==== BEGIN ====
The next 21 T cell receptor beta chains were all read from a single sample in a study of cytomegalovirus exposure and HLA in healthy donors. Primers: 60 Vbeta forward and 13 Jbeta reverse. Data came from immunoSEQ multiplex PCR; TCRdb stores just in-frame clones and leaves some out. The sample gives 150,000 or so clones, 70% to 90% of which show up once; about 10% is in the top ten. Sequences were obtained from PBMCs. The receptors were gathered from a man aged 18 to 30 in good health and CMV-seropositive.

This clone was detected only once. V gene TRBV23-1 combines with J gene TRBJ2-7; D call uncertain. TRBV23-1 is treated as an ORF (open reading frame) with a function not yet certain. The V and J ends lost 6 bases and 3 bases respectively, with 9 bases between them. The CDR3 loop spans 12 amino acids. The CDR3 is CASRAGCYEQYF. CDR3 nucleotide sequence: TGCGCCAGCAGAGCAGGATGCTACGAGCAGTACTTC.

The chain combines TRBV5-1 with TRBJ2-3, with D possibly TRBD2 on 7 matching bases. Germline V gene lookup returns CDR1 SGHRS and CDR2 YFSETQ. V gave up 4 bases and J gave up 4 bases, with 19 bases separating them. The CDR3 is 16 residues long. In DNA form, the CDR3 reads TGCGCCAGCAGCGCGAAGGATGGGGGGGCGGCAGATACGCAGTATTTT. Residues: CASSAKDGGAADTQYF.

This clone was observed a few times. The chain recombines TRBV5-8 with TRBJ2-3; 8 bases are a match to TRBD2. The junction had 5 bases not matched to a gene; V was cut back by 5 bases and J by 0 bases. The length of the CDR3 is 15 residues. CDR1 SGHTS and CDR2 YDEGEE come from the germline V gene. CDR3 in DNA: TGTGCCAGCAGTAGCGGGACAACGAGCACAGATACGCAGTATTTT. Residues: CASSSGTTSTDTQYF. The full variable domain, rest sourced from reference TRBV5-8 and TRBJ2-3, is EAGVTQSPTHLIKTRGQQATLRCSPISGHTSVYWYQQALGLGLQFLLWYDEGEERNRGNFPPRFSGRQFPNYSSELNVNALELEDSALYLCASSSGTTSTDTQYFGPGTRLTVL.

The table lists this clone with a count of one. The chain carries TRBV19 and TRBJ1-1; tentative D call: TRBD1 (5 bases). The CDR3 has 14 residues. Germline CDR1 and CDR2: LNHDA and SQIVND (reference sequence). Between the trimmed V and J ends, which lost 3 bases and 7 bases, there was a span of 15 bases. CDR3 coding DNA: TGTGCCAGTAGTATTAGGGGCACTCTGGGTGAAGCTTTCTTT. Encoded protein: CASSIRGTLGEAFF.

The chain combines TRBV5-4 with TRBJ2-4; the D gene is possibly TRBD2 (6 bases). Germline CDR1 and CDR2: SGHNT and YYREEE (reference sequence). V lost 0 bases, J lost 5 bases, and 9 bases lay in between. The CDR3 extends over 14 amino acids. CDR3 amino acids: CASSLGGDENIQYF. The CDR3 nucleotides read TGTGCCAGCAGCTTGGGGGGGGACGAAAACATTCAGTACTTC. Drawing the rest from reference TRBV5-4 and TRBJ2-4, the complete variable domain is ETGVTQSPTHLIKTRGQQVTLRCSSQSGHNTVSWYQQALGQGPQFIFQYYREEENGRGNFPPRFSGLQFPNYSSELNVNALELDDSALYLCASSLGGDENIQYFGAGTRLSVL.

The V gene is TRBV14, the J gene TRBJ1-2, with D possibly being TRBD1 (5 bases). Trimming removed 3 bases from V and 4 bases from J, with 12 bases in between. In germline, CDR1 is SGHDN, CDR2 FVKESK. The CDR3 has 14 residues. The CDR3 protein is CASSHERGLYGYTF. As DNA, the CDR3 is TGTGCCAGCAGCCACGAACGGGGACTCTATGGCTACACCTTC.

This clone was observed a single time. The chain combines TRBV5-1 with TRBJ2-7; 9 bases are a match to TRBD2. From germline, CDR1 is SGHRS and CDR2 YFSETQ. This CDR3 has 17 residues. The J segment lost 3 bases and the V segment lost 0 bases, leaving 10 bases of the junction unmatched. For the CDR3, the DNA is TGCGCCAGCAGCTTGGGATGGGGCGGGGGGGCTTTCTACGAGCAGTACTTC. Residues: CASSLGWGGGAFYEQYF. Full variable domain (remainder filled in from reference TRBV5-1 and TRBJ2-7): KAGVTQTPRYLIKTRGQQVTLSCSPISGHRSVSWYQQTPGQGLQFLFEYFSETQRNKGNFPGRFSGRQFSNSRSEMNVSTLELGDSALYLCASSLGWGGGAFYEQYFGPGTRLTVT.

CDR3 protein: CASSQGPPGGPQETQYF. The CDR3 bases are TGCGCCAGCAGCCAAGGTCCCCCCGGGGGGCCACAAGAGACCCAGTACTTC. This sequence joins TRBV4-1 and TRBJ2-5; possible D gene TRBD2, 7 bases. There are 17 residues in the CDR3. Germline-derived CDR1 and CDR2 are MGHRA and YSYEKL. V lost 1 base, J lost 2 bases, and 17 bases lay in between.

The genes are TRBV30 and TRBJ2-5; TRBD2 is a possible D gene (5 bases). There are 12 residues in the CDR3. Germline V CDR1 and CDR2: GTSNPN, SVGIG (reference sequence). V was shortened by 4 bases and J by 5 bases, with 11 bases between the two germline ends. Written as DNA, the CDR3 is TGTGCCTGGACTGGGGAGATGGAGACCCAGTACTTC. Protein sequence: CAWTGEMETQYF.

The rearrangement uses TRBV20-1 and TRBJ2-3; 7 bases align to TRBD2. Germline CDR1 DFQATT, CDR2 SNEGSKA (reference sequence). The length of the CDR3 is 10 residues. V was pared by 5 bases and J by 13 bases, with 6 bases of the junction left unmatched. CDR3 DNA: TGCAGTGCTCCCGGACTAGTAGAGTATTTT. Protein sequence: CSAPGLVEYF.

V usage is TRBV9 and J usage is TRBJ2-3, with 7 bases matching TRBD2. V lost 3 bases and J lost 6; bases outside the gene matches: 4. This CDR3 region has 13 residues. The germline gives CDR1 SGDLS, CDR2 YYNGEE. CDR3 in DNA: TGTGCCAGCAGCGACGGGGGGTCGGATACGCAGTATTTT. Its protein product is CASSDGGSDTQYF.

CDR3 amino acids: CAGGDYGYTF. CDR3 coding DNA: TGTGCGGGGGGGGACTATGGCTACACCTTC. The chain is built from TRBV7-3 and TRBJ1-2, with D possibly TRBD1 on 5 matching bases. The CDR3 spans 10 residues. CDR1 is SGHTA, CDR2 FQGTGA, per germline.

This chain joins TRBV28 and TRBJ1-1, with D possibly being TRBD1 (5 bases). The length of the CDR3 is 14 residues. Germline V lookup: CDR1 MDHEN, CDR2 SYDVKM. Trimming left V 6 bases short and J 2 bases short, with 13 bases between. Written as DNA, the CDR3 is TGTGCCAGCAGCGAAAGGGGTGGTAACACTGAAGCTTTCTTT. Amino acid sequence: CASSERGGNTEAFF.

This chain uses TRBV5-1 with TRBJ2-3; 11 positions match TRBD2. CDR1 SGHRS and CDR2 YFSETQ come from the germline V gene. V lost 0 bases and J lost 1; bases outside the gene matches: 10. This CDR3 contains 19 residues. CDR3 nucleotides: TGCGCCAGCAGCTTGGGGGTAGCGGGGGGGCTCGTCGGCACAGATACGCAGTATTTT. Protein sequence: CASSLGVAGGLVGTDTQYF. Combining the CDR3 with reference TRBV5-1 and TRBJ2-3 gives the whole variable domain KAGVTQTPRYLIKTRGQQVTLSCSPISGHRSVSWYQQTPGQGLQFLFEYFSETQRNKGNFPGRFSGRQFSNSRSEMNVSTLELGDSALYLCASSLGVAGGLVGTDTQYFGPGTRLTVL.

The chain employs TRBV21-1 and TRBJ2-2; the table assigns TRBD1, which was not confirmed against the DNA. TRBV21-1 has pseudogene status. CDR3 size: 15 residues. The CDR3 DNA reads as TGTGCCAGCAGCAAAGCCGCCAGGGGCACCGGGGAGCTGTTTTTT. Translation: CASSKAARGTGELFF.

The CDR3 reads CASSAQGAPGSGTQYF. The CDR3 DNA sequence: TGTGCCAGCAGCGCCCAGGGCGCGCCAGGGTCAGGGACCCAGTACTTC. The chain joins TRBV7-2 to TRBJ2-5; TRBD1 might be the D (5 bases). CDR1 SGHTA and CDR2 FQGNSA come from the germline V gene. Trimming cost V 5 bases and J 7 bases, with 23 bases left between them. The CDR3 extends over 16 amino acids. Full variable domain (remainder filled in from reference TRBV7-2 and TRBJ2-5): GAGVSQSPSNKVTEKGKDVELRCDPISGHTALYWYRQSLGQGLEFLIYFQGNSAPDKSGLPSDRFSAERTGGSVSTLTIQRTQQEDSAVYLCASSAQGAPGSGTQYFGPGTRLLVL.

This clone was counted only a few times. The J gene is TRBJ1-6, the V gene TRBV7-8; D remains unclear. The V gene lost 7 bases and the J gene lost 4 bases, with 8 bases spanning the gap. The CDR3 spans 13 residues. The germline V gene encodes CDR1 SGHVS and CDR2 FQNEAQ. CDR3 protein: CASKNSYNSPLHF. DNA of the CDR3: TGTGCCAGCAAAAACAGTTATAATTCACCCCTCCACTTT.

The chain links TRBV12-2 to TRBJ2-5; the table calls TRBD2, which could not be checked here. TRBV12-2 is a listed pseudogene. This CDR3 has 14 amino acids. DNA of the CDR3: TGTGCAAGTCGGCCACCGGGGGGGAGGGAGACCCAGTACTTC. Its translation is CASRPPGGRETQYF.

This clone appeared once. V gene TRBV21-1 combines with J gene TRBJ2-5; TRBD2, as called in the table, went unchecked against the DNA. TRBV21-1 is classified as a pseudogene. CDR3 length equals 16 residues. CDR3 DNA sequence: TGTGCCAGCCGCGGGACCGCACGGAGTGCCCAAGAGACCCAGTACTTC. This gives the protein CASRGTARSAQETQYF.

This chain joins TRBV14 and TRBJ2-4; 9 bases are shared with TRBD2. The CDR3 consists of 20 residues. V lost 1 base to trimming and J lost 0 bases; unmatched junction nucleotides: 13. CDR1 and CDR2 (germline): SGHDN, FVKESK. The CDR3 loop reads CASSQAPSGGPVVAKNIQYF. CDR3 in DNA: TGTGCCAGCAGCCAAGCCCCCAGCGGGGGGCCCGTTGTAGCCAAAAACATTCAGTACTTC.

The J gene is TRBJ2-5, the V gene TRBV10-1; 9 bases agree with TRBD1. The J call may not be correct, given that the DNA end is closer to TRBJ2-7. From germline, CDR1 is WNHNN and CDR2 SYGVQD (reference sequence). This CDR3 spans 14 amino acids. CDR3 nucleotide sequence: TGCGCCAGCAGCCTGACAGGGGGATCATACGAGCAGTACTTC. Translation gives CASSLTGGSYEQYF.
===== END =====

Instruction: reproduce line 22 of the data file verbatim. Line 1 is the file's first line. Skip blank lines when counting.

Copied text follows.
The J gene is TRBJ2-5, the V gene TRBV10-1; 9 bases agree with TRBD1. The J call may not be correct, given that the DNA end is closer to TRBJ2-7. From germline, CDR1 is WNHNN and CDR2 SYGVQD (reference sequence). This CDR3 spans 14 amino acids. CDR3 nucleotide sequence: TGCGCCAGCAGCCTGACAGGGGGATCATACGAGCAGTACTTC. Translation gives CASSLTGGSYEQYF.